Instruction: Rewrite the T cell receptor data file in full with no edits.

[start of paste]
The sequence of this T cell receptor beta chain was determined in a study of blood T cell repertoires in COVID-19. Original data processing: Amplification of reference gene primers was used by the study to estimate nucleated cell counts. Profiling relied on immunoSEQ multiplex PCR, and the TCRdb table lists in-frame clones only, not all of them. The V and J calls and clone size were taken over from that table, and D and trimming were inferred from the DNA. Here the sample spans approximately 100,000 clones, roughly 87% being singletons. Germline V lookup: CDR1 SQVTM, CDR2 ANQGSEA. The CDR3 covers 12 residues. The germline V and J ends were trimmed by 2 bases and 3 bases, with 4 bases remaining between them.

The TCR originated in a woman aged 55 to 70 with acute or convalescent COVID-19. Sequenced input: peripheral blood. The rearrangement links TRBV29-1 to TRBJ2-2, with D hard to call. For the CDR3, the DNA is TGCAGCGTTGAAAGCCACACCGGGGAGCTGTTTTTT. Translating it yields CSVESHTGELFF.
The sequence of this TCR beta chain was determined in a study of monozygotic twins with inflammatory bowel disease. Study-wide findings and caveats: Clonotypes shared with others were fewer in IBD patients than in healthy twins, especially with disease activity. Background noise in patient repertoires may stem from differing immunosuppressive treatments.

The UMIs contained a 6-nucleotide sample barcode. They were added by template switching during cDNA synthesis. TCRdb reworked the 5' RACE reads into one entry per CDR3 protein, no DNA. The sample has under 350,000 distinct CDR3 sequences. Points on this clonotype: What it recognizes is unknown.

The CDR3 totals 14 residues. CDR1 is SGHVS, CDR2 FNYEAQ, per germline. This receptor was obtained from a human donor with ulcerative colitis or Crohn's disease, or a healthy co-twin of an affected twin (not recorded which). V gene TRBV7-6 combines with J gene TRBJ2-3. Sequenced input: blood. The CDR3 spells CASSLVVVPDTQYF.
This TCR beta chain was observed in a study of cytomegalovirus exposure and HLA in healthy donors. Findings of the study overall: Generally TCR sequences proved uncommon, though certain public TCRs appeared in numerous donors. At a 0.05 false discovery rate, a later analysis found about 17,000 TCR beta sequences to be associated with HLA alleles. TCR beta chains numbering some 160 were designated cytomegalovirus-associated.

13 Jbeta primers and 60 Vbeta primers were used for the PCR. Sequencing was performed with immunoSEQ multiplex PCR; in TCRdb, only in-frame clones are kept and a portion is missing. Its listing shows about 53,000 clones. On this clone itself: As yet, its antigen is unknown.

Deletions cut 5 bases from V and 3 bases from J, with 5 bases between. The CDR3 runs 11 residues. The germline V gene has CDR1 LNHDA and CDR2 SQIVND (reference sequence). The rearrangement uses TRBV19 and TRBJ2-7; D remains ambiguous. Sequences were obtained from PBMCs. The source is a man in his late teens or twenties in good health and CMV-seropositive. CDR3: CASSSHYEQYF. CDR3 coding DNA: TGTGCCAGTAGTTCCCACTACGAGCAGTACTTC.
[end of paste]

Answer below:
The sequence of this T cell receptor beta chain was determined in a study of blood T cell repertoires in COVID-19. Original data processing: Amplification of reference gene primers was used by the study to estimate nucleated cell counts. Profiling relied on immunoSEQ multiplex PCR, and the TCRdb table lists in-frame clones only, not all of them. The V and J calls and clone size were taken over from that table, and D and trimming were inferred from the DNA. Here the sample spans approximately 100,000 clones, roughly 87% being singletons. Germline V lookup: CDR1 SQVTM, CDR2 ANQGSEA. The CDR3 covers 12 residues. The germline V and J ends were trimmed by 2 bases and 3 bases, with 4 bases remaining between them.

The TCR originated in a woman aged 55 to 70 with acute or convalescent COVID-19. Sequenced input: peripheral blood. The rearrangement links TRBV29-1 to TRBJ2-2, with D hard to call. For the CDR3, the DNA is TGCAGCGTTGAAAGCCACACCGGGGAGCTGTTTTTT. Translating it yields CSVESHTGELFF.
The sequence of this TCR beta chain was determined in a study of monozygotic twins with inflammatory bowel disease. Study-wide findings and caveats: Clonotypes shared with others were fewer in IBD patients than in healthy twins, especially with disease activity. Background noise in patient repertoires may stem from differing immunosuppressive treatments.

The UMIs contained a 6-nucleotide sample barcode. They were added by template switching during cDNA synthesis. TCRdb reworked the 5' RACE reads into one entry per CDR3 protein, no DNA. The sample has under 350,000 distinct CDR3 sequences. Points on this clonotype: What it recognizes is unknown.

The CDR3 totals 14 residues. CDR1 is SGHVS, CDR2 FNYEAQ, per germline. This receptor was obtained from a human donor with ulcerative colitis or Crohn's disease, or a healthy co-twin of an affected twin (not recorded which). V gene TRBV7-6 combines with J gene TRBJ2-3. Sequenced input: blood. The CDR3 spells CASSLVVVPDTQYF.
This TCR beta chain was observed in a study of cytomegalovirus exposure and HLA in healthy donors. Findings of the study overall: Generally TCR sequences proved uncommon, though certain public TCRs appeared in numerous donors. At a 0.05 false discovery rate, a later analysis found about 17,000 TCR beta sequences to be associated with HLA alleles. TCR beta chains numbering some 160 were designated cytomegalovirus-associated.

13 Jbeta primers and 60 Vbeta primers were used for the PCR. Sequencing was performed with immunoSEQ multiplex PCR; in TCRdb, only in-frame clones are kept and a portion is missing. Its listing shows about 53,000 clones. On this clone itself: As yet, its antigen is unknown.

Deletions cut 5 bases from V and 3 bases from J, with 5 bases between. The CDR3 runs 11 residues. The germline V gene has CDR1 LNHDA and CDR2 SQIVND (reference sequence). The rearrangement uses TRBV19 and TRBJ2-7; D remains ambiguous. Sequences were obtained from PBMCs. The source is a man in his late teens or twenties in good health and CMV-seropositive. CDR3: CASSSHYEQYF. CDR3 coding DNA: TGTGCCAGTAGTTCCCACTACGAGCAGTACTTC.